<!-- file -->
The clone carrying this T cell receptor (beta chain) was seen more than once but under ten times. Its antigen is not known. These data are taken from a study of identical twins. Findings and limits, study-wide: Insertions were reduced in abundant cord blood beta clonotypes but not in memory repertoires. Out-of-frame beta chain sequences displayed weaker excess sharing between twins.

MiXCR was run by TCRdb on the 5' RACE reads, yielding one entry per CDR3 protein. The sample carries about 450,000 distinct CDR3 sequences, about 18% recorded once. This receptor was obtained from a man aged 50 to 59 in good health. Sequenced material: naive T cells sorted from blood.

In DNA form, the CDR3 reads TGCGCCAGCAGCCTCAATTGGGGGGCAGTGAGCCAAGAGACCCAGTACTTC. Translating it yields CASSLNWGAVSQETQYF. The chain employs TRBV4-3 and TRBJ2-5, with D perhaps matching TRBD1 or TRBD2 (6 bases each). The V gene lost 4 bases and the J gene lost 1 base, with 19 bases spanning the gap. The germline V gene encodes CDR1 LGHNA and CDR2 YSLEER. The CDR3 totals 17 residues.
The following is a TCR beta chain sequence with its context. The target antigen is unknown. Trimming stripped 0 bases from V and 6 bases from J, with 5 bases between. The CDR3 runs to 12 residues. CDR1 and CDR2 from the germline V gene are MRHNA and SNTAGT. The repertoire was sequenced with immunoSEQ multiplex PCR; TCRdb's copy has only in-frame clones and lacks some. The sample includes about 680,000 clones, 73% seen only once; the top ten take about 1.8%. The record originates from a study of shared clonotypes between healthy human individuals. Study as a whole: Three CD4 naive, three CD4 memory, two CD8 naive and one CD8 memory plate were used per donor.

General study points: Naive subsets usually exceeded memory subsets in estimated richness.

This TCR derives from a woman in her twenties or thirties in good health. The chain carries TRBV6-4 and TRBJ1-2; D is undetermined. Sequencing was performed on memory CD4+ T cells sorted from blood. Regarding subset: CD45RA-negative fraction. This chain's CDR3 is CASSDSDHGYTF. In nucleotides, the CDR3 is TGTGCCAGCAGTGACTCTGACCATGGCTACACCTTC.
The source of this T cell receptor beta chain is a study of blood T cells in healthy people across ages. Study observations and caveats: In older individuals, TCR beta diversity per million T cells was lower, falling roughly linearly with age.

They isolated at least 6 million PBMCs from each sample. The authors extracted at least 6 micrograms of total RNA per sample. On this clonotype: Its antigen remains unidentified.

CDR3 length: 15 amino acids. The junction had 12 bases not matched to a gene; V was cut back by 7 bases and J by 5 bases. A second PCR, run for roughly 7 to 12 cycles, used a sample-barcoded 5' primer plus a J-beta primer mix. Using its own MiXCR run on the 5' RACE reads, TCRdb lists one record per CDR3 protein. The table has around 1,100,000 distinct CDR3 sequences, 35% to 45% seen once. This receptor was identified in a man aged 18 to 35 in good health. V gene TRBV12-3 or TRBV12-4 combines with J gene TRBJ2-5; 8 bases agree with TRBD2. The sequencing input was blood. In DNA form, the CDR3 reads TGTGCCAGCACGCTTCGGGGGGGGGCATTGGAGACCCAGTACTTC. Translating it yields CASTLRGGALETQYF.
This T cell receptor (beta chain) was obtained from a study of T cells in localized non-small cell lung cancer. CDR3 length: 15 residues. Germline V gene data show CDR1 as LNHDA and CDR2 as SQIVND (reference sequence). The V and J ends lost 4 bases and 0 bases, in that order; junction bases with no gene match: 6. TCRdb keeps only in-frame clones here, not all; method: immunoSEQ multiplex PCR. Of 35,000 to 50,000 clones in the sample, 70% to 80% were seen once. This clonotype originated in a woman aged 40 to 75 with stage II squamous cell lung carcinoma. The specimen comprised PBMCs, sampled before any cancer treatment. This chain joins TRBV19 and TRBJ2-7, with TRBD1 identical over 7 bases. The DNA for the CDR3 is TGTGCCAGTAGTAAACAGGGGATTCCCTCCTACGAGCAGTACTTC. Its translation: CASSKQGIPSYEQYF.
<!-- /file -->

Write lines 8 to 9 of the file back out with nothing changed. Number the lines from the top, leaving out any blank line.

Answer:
They isolated at least 6 million PBMCs from each sample. The authors extracted at least 6 micrograms of total RNA per sample. On this clonotype: Its antigen remains unidentified.

CDR3 length: 15 amino acids. The junction had 12 bases not matched to a gene; V was cut back by 7 bases and J by 5 bases. A second PCR, run for roughly 7 to 12 cycles, used a sample-barcoded 5' primer plus a J-beta primer mix. Using its own MiXCR run on the 5' RACE reads, TCRdb lists one record per CDR3 protein. The table has around 1,100,000 distinct CDR3 sequences, 35% to 45% seen once. This receptor was identified in a man aged 18 to 35 in good health. V gene TRBV12-3 or TRBV12-4 combines with J gene TRBJ2-5; 8 bases agree with TRBD2. The sequencing input was blood. In DNA form, the CDR3 reads TGTGCCAGCACGCTTCGGGGGGGGGCATTGGAGACCCAGTACTTC. Translating it yields CASTLRGGALETQYF.